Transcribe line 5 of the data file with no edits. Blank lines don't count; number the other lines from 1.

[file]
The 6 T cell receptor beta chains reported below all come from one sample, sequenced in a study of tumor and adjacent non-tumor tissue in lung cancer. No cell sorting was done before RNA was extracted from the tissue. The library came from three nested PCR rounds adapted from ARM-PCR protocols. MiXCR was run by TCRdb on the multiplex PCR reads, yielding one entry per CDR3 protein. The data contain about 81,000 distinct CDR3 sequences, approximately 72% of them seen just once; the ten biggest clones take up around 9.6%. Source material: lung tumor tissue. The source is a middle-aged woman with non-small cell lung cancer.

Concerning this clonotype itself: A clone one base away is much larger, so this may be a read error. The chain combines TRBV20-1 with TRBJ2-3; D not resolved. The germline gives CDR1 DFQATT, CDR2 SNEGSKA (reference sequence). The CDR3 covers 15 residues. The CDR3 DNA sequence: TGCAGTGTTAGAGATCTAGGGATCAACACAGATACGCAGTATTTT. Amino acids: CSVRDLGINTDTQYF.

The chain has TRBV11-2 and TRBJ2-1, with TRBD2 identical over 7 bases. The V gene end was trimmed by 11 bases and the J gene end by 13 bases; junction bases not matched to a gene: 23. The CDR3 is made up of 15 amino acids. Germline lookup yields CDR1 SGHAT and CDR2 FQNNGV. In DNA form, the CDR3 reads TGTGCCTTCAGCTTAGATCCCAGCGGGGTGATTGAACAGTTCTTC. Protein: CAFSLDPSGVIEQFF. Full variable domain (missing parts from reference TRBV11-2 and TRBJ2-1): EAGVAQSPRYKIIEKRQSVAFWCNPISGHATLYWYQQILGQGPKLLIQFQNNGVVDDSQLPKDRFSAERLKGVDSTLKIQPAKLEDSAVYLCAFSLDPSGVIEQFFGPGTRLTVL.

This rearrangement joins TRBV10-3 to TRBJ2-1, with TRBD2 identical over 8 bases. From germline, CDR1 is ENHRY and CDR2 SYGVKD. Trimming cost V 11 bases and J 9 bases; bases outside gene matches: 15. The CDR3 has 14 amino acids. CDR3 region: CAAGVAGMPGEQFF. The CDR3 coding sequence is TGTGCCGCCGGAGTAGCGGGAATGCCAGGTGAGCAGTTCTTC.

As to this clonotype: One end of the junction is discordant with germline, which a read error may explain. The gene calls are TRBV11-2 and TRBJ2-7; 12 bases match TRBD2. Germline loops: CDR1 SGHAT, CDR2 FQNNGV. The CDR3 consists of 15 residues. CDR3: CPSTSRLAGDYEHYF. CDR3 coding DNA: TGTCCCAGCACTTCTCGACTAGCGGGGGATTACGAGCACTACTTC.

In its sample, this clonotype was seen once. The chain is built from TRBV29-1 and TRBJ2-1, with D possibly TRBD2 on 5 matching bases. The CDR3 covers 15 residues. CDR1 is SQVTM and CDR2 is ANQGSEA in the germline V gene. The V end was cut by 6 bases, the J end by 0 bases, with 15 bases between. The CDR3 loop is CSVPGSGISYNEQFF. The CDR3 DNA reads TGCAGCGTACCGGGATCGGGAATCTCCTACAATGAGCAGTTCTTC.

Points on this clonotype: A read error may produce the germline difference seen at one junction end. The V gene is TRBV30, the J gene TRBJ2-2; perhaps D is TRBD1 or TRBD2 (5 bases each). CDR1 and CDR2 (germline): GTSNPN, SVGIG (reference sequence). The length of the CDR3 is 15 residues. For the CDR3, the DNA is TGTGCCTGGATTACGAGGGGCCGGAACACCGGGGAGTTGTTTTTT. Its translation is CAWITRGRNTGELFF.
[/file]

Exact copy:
As to this clonotype: One end of the junction is discordant with germline, which a read error may explain. The gene calls are TRBV11-2 and TRBJ2-7; 12 bases match TRBD2. Germline loops: CDR1 SGHAT, CDR2 FQNNGV. The CDR3 consists of 15 residues. CDR3: CPSTSRLAGDYEHYF. CDR3 coding DNA: TGTCCCAGCACTTCTCGACTAGCGGGGGATTACGAGCACTACTTC.